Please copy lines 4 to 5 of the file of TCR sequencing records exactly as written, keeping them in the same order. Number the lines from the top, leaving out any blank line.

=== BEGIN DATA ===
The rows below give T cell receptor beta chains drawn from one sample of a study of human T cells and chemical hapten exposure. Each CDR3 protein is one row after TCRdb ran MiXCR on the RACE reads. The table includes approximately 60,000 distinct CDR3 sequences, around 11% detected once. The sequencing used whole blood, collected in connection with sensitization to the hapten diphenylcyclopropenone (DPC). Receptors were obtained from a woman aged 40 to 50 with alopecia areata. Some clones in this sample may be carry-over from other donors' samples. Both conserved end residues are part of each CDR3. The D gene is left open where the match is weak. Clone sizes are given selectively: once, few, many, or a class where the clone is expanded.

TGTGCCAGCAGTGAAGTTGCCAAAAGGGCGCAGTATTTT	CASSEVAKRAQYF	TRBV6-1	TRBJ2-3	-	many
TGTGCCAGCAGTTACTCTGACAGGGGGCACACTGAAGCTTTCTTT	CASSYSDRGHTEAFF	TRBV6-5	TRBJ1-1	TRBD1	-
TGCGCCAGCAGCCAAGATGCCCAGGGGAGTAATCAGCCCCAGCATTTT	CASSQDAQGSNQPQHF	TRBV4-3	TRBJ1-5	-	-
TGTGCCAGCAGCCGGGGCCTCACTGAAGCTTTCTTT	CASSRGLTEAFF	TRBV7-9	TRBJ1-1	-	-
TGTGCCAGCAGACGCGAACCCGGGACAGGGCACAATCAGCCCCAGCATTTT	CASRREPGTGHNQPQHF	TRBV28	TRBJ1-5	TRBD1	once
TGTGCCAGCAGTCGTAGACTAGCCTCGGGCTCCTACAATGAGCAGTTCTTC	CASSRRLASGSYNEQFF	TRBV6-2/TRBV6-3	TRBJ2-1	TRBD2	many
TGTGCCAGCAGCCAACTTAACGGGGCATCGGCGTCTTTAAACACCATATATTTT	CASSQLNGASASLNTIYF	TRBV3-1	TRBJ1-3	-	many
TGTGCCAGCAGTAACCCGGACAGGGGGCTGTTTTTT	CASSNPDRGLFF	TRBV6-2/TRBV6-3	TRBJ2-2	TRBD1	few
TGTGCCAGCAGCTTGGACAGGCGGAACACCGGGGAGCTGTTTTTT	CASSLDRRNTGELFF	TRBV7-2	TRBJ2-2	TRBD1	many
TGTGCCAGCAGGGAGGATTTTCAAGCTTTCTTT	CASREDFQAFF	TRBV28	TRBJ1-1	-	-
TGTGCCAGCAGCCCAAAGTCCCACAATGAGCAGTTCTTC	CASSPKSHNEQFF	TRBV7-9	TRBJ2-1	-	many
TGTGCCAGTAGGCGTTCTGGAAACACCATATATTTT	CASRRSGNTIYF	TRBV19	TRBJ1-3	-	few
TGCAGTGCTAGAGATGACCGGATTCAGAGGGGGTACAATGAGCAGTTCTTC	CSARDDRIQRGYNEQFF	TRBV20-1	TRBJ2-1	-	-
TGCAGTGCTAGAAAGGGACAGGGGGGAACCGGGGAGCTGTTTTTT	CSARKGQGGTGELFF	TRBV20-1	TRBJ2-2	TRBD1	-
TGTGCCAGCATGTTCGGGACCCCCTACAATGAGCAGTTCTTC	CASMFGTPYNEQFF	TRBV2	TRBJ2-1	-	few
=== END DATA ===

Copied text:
TGCGCCAGCAGCCAAGATGCCCAGGGGAGTAATCAGCCCCAGCATTTT	CASSQDAQGSNQPQHF	TRBV4-3	TRBJ1-5	-	-
TGTGCCAGCAGCCGGGGCCTCACTGAAGCTTTCTTT	CASSRGLTEAFF	TRBV7-9	TRBJ1-1	-	-